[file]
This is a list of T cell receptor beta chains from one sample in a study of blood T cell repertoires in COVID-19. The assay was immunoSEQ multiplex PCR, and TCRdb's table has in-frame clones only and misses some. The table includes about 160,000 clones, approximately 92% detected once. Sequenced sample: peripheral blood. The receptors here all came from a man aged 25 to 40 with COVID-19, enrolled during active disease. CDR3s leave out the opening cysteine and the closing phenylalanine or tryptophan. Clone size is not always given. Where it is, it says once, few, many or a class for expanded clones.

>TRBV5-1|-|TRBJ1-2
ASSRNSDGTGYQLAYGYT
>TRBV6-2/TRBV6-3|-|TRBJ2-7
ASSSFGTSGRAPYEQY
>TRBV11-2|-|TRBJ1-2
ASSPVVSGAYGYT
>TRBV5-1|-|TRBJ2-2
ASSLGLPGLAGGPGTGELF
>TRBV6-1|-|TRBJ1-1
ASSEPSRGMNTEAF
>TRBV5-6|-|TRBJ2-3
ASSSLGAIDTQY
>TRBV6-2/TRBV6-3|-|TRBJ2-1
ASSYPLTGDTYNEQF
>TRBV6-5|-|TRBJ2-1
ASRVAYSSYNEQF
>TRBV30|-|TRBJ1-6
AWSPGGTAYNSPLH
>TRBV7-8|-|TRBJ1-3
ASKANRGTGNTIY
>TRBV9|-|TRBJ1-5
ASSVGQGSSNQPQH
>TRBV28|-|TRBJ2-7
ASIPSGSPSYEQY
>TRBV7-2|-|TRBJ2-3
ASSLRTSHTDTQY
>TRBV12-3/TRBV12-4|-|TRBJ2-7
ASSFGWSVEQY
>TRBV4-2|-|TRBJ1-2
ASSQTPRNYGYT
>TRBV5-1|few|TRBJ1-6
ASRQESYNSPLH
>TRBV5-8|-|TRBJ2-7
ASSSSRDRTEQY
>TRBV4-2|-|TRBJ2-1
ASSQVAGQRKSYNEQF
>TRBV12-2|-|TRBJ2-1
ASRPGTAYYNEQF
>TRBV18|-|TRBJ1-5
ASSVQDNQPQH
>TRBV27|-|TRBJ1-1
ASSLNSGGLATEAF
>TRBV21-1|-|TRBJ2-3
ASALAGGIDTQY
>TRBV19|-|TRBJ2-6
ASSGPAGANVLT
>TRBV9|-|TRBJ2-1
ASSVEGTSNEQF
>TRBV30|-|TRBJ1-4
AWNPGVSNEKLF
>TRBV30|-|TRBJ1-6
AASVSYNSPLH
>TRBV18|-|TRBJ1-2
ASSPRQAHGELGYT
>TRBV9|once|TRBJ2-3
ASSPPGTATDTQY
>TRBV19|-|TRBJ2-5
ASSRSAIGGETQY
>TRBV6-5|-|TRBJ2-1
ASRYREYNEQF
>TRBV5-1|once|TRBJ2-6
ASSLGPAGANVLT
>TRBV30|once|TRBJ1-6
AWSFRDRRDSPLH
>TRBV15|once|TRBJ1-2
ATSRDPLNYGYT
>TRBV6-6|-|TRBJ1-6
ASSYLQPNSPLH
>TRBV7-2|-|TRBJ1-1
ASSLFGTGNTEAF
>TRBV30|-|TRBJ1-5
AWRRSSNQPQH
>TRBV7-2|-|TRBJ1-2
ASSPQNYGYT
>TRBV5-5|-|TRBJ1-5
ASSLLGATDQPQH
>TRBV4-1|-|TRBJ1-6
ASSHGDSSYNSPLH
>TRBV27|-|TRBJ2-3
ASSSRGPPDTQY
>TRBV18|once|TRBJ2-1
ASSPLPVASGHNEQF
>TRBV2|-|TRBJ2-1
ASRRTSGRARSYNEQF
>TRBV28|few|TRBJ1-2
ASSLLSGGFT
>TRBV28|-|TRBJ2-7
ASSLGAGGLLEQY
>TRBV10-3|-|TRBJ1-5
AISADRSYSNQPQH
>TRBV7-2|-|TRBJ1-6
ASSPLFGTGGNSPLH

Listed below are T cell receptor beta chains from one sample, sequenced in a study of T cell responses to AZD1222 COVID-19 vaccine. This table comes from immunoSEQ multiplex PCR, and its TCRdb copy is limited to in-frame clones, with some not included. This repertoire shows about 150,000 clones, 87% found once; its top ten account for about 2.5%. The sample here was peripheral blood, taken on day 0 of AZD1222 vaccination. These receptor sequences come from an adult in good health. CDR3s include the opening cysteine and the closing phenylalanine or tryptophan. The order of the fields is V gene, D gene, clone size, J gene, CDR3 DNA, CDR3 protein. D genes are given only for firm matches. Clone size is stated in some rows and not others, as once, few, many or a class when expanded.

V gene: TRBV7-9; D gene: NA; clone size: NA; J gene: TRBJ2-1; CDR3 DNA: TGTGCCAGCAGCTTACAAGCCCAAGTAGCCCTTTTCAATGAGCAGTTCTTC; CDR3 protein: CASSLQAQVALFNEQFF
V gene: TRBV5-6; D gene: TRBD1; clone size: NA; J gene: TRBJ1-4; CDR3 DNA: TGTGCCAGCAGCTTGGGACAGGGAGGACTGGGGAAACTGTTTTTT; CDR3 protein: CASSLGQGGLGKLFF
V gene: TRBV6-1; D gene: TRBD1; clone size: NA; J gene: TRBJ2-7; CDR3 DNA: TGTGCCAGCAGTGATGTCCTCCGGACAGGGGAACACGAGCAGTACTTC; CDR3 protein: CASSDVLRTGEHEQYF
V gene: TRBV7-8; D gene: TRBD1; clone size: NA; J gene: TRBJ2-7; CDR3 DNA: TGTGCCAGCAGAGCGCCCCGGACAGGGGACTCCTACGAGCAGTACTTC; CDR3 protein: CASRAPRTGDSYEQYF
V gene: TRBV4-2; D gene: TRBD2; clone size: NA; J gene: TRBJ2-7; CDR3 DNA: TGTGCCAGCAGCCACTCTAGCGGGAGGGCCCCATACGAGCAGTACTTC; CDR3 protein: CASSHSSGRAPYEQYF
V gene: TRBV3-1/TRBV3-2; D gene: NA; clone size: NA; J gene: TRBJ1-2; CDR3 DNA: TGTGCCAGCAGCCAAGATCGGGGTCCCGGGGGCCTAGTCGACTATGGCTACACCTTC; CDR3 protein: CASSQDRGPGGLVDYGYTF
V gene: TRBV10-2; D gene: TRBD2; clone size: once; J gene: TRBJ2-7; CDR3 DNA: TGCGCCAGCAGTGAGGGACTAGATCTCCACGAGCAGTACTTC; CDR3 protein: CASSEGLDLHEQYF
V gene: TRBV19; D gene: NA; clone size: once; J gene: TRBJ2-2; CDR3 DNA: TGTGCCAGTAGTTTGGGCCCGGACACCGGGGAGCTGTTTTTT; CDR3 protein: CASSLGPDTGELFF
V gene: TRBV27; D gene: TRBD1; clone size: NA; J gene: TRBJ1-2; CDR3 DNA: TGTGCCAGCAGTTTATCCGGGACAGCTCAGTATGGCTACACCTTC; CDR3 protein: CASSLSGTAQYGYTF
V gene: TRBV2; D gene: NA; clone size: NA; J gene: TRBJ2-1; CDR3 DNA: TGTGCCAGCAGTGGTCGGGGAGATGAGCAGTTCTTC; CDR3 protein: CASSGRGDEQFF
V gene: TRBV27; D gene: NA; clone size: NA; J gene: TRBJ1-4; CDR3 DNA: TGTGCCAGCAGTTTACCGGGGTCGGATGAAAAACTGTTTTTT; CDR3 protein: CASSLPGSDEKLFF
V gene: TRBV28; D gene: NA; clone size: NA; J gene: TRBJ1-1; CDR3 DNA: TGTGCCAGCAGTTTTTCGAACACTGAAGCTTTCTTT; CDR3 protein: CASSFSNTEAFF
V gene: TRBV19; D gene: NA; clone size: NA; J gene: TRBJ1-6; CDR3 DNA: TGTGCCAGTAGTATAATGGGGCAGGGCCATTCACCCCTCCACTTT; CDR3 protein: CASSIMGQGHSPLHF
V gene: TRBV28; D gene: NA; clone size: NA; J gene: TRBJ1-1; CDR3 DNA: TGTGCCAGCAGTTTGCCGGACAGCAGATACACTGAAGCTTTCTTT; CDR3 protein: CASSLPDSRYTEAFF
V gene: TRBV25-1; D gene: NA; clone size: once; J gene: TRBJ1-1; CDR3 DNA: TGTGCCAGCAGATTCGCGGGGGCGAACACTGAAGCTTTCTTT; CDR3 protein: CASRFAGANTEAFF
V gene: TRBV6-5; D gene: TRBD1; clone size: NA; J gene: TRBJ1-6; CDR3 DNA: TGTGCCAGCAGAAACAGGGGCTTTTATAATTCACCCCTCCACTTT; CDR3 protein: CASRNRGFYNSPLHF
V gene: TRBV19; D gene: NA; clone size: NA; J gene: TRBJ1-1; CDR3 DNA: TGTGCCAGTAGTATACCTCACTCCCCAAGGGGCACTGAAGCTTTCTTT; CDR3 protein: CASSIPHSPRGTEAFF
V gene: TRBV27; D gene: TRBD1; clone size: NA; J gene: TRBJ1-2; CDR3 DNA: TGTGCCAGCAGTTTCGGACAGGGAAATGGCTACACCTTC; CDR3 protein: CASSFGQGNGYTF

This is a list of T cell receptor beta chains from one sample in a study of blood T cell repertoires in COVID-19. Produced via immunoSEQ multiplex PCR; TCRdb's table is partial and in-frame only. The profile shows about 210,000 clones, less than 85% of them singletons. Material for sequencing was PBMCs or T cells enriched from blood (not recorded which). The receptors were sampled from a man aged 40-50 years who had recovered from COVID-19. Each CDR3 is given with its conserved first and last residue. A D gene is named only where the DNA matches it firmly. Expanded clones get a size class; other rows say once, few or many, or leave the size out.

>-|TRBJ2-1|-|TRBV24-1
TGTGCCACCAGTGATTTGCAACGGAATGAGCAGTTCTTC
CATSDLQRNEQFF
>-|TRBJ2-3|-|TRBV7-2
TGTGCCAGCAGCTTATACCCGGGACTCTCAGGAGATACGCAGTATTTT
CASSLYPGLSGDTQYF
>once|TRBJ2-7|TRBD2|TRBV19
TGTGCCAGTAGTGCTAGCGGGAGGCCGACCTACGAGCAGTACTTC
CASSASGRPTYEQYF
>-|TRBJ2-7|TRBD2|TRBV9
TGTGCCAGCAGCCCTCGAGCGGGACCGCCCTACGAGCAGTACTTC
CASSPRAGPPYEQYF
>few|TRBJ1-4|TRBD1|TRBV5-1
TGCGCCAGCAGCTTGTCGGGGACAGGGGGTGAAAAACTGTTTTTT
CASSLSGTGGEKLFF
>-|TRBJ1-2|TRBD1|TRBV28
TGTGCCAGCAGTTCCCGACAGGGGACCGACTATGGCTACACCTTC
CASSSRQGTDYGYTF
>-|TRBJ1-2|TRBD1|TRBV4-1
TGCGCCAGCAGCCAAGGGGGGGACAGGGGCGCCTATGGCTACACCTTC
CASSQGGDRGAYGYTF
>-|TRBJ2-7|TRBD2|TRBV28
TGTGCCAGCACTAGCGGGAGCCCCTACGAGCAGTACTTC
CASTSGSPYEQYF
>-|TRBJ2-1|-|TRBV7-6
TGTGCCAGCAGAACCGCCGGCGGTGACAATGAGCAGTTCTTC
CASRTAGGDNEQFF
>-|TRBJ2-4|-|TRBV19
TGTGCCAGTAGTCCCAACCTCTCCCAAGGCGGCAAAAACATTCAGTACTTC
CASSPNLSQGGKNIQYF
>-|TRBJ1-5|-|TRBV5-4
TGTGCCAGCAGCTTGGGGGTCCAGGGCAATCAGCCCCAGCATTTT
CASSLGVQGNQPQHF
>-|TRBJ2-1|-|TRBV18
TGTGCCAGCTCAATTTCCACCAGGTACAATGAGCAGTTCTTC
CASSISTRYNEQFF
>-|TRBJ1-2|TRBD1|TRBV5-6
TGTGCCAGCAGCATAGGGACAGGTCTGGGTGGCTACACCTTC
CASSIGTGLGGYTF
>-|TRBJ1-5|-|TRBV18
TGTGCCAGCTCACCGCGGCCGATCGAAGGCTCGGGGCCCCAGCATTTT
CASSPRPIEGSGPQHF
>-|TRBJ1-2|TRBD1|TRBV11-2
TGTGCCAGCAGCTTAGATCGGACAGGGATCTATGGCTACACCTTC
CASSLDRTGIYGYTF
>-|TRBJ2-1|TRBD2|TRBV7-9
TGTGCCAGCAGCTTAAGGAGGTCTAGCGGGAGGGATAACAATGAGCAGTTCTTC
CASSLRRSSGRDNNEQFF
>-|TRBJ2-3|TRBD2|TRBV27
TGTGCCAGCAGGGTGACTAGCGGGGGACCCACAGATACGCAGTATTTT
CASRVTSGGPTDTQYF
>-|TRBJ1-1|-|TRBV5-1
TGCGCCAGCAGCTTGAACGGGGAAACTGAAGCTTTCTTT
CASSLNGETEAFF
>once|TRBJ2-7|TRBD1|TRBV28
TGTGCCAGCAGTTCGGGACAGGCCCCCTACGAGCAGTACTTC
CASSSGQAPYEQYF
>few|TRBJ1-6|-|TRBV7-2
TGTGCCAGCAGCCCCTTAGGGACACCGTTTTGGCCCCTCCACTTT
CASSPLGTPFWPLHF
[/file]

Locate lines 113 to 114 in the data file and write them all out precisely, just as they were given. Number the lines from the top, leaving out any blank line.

This is a list of T cell receptor beta chains from one sample in a study of blood T cell repertoires in COVID-19. Produced via immunoSEQ multiplex PCR; TCRdb's table is partial and in-frame only. The profile shows about 210,000 clones, less than 85% of them singletons. Material for sequencing was PBMCs or T cells enriched from blood (not recorded which). The receptors were sampled from a man aged 40-50 years who had recovered from COVID-19. Each CDR3 is given with its conserved first and last residue. A D gene is named only where the DNA matches it firmly. Expanded clones get a size class; other rows say once, few or many, or leave the size out.

>-|TRBJ2-1|-|TRBV24-1